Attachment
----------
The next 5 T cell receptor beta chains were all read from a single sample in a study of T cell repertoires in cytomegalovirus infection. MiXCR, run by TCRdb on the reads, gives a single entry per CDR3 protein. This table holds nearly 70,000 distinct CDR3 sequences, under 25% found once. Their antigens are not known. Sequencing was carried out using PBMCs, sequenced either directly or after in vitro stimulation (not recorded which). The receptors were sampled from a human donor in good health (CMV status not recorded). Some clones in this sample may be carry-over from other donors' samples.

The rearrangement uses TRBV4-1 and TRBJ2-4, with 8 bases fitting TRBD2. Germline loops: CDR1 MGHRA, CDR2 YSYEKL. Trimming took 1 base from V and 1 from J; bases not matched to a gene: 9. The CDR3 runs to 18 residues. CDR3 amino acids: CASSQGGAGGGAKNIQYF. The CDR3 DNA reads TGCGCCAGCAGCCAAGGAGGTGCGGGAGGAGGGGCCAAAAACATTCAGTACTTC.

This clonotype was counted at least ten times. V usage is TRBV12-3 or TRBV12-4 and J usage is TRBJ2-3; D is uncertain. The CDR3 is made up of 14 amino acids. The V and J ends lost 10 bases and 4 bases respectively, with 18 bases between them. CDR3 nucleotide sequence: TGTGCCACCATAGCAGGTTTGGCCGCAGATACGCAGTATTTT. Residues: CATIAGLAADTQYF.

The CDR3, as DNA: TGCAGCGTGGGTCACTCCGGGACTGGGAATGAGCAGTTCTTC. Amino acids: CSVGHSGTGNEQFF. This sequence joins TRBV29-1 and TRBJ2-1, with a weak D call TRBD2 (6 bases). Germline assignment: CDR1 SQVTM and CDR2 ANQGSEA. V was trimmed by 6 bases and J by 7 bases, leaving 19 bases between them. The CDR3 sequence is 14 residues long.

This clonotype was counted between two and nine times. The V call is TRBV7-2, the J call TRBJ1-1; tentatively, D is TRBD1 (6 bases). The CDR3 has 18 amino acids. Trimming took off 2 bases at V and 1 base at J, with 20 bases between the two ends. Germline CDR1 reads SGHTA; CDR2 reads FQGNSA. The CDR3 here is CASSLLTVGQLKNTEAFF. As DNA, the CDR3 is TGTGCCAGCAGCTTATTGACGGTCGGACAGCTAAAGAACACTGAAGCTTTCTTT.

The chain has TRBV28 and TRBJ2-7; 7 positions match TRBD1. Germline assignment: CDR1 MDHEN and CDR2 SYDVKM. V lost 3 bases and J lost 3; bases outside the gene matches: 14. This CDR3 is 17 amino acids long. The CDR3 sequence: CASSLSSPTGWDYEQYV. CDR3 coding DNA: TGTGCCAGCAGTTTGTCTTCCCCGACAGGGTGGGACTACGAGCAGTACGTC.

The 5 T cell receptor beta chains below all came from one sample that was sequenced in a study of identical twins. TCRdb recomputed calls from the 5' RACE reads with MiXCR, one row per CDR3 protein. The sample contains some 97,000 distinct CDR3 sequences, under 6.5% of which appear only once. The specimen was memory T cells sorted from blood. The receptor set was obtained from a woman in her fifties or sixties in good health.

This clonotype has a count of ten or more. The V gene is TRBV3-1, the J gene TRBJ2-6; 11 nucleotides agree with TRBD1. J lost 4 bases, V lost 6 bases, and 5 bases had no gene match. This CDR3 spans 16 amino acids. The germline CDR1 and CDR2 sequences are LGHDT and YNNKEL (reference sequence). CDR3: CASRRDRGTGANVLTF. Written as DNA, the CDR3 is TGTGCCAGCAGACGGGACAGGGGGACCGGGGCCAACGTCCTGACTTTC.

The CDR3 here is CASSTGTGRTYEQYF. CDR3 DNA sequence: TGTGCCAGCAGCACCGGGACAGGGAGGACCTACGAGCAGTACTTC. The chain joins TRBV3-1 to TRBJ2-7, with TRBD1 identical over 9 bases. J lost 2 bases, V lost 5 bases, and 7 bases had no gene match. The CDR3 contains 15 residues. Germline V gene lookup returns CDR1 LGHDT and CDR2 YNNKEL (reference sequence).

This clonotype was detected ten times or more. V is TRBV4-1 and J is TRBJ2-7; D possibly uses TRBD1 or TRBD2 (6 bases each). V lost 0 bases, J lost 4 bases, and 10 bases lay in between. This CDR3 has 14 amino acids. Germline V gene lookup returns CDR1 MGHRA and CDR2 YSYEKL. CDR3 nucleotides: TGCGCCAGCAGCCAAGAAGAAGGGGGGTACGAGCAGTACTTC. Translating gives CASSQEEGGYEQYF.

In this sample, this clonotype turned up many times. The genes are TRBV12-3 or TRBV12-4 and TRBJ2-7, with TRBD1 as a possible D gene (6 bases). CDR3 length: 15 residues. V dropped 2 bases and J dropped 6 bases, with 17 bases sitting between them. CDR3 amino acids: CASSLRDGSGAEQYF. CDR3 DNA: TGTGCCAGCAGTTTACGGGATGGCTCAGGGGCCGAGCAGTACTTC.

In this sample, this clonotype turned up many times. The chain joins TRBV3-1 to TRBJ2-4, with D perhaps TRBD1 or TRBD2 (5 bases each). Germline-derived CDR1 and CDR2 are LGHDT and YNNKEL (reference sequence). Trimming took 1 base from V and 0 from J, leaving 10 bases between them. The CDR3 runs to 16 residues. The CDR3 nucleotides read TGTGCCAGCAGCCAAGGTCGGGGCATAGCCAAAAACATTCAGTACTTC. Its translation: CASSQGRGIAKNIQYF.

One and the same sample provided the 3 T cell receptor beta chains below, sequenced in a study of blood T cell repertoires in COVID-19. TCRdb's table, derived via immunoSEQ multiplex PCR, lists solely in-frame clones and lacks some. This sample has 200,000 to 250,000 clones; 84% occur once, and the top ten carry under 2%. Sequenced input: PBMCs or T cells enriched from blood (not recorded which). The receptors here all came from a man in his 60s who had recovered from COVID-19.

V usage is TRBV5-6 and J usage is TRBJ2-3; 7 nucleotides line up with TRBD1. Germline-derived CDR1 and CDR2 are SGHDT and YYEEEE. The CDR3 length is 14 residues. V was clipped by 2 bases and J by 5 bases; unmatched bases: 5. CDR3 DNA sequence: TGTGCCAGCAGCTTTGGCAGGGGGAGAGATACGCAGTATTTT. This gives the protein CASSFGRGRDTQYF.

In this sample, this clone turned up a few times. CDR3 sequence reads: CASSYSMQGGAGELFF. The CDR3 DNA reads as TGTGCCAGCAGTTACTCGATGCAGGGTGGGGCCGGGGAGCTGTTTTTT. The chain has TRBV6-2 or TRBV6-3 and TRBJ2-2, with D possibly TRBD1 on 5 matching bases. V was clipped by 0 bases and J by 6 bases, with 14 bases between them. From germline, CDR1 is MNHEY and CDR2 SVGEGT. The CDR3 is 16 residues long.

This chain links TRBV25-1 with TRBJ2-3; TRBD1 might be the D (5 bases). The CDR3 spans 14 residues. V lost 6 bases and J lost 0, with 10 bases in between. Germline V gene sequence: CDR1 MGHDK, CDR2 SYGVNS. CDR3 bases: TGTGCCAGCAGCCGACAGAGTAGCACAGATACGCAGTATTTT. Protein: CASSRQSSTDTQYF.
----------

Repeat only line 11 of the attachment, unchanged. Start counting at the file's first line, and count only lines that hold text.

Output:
In this sample, this clonotype turned up many times. The genes are TRBV12-3 or TRBV12-4 and TRBJ2-7, with TRBD1 as a possible D gene (6 bases). CDR3 length: 15 residues. V dropped 2 bases and J dropped 6 bases, with 17 bases sitting between them. CDR3 amino acids: CASSLRDGSGAEQYF. CDR3 DNA: TGTGCCAGCAGTTTACGGGATGGCTCAGGGGCCGAGCAGTACTTC.